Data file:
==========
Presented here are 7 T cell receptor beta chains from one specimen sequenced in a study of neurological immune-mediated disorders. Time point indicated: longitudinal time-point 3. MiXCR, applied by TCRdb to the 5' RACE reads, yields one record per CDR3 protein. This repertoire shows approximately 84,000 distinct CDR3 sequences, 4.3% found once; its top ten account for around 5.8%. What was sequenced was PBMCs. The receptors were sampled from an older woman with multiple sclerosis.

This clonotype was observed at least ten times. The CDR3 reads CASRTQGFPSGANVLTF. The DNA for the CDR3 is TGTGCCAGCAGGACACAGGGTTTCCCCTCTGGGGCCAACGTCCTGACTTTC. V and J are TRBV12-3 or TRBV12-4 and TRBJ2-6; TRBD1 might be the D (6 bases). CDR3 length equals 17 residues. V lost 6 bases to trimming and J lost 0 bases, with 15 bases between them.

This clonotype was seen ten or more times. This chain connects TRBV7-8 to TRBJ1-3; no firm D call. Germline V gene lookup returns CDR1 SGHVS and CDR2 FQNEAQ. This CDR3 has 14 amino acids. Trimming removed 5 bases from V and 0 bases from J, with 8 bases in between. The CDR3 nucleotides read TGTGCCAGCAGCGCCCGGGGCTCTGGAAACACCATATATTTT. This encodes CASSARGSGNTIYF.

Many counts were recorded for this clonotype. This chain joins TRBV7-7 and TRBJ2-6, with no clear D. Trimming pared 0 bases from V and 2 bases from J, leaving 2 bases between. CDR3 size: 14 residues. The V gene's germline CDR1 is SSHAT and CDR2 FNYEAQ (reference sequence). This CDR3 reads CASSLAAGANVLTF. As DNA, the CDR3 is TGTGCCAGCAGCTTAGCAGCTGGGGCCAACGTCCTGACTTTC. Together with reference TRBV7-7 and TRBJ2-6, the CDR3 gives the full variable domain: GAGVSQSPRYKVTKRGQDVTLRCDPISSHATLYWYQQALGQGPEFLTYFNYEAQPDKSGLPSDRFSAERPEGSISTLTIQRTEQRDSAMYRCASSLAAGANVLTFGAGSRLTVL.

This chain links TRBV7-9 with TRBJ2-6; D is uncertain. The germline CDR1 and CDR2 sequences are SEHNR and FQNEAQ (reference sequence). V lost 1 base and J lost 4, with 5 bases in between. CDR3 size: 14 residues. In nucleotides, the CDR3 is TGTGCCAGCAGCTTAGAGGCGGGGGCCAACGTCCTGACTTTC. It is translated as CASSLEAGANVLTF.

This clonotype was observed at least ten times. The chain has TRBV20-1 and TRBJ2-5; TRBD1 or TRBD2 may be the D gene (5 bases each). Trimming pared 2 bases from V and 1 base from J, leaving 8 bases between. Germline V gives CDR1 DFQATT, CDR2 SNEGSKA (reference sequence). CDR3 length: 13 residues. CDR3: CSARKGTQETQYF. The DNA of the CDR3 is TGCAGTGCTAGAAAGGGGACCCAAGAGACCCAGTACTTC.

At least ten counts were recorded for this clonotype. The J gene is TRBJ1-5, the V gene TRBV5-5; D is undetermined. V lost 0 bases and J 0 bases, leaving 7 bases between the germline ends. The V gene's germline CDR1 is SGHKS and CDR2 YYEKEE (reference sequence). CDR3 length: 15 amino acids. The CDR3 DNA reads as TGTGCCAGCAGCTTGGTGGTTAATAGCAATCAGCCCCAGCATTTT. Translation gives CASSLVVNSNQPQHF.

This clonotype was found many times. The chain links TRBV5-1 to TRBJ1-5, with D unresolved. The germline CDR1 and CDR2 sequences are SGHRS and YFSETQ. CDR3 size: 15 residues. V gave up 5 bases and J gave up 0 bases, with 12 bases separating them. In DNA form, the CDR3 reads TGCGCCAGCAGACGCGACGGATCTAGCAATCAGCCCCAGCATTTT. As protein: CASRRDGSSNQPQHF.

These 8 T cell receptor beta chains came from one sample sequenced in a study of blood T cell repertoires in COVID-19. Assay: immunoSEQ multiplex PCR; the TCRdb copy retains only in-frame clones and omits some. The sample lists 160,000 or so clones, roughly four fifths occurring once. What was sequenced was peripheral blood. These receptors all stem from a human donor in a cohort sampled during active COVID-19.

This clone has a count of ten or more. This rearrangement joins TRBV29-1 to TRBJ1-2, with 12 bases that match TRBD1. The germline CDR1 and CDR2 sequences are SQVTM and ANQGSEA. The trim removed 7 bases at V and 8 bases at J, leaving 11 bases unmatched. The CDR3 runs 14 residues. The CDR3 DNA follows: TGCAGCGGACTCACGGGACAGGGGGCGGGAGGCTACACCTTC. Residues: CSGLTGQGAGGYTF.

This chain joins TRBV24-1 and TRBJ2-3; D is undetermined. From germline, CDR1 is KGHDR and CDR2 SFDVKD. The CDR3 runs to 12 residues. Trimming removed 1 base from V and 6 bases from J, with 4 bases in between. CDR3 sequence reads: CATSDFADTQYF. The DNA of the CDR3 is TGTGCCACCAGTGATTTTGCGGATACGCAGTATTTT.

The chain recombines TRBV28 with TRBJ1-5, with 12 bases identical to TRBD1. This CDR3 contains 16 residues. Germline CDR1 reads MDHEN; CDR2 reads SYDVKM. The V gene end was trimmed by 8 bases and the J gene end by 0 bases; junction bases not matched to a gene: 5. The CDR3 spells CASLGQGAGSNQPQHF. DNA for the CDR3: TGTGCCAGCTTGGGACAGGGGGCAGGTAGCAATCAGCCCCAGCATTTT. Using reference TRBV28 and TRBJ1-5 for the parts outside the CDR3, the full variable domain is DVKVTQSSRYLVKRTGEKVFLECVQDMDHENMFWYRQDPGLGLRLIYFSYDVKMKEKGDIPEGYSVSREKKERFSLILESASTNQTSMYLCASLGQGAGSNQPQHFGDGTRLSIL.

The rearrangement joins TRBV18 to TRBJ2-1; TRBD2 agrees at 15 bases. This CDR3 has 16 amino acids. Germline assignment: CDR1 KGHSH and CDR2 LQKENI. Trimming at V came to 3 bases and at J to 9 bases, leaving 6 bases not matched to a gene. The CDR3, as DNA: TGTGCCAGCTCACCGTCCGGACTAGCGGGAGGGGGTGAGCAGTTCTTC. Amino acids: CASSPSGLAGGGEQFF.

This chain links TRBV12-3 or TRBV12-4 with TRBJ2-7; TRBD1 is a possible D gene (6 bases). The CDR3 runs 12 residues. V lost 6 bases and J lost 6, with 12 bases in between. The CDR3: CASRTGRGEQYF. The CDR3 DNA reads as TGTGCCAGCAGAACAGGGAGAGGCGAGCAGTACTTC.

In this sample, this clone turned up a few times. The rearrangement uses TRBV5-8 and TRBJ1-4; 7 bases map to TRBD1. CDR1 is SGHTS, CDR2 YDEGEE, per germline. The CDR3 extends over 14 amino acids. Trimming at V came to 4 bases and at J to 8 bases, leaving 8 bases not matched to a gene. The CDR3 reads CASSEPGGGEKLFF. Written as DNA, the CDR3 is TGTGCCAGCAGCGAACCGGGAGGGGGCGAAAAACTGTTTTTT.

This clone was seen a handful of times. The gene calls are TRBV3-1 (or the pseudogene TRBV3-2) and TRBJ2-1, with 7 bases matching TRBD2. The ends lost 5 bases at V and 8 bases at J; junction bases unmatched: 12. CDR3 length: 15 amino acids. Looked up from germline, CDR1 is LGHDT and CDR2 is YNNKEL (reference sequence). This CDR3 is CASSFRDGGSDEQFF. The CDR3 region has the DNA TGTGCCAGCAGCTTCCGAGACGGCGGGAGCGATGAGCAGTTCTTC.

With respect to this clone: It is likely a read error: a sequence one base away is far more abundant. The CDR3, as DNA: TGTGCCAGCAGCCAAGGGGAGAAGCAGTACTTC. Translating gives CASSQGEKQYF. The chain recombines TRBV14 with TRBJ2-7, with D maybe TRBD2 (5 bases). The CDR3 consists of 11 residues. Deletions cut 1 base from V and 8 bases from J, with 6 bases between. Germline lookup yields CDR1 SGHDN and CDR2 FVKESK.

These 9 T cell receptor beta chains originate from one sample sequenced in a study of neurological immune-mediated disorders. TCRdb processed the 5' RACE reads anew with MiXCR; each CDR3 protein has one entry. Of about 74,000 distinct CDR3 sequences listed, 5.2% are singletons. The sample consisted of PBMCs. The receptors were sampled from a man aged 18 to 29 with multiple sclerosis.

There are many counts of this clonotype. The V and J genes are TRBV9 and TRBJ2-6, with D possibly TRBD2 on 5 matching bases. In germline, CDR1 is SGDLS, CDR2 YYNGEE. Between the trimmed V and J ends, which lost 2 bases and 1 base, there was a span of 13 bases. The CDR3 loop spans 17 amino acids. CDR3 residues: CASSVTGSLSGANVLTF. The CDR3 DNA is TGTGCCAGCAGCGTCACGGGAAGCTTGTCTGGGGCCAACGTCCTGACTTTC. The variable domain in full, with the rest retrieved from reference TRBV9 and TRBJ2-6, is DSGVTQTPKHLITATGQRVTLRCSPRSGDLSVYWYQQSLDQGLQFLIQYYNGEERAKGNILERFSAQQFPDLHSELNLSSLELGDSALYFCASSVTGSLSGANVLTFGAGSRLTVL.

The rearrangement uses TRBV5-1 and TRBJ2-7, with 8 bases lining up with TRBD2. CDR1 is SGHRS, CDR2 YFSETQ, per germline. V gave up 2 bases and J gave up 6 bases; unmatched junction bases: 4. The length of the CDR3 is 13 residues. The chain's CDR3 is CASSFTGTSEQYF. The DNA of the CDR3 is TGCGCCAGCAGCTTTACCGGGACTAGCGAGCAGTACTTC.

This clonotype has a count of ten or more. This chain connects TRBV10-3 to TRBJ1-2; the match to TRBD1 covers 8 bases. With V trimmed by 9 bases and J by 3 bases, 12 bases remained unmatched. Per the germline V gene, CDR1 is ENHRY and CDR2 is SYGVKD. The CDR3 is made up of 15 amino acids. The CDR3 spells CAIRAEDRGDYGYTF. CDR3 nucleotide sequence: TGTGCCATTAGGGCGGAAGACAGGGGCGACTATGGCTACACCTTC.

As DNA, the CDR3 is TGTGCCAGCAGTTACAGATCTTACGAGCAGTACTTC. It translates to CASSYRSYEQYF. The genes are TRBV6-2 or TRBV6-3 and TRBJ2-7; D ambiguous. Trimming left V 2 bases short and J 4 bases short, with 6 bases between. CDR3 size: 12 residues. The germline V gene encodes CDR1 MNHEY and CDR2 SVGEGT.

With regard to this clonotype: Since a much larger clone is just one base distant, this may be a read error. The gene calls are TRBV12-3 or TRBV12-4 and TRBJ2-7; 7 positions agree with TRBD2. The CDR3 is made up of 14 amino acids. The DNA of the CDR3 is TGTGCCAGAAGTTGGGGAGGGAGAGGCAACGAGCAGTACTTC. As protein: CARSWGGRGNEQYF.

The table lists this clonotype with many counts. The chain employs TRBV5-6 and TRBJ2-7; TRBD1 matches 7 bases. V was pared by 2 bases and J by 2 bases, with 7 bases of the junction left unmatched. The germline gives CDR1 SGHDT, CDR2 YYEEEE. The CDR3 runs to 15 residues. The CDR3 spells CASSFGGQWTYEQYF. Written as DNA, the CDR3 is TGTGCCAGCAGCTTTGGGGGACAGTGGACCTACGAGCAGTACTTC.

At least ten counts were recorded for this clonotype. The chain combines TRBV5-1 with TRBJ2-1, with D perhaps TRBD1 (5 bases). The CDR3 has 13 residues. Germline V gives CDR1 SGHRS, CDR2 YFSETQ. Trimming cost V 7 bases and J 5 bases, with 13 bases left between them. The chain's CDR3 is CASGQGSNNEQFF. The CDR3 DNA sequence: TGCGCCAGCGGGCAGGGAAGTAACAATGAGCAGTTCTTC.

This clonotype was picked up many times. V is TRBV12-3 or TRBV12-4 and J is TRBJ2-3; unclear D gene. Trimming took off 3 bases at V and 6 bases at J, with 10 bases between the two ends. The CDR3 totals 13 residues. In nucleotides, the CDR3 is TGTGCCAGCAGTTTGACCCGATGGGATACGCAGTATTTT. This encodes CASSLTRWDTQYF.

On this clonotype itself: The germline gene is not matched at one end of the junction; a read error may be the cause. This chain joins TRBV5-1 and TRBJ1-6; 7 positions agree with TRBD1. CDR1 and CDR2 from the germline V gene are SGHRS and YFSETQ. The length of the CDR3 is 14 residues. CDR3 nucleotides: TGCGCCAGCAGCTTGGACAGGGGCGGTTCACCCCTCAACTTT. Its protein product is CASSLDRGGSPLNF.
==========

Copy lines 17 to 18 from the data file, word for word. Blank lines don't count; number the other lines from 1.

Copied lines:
With respect to this clone: It is likely a read error: a sequence one base away is far more abundant. The CDR3, as DNA: TGTGCCAGCAGCCAAGGGGAGAAGCAGTACTTC. Translating gives CASSQGEKQYF. The chain recombines TRBV14 with TRBJ2-7, with D maybe TRBD2 (5 bases). The CDR3 consists of 11 residues. Deletions cut 1 base from V and 8 bases from J, with 6 bases between. Germline lookup yields CDR1 SGHDN and CDR2 FVKESK.

These 9 T cell receptor beta chains originate from one sample sequenced in a study of neurological immune-mediated disorders. TCRdb processed the 5' RACE reads anew with MiXCR; each CDR3 protein has one entry. Of about 74,000 distinct CDR3 sequences listed, 5.2% are singletons. The sample consisted of PBMCs. The receptors were sampled from a man aged 18 to 29 with multiple sclerosis.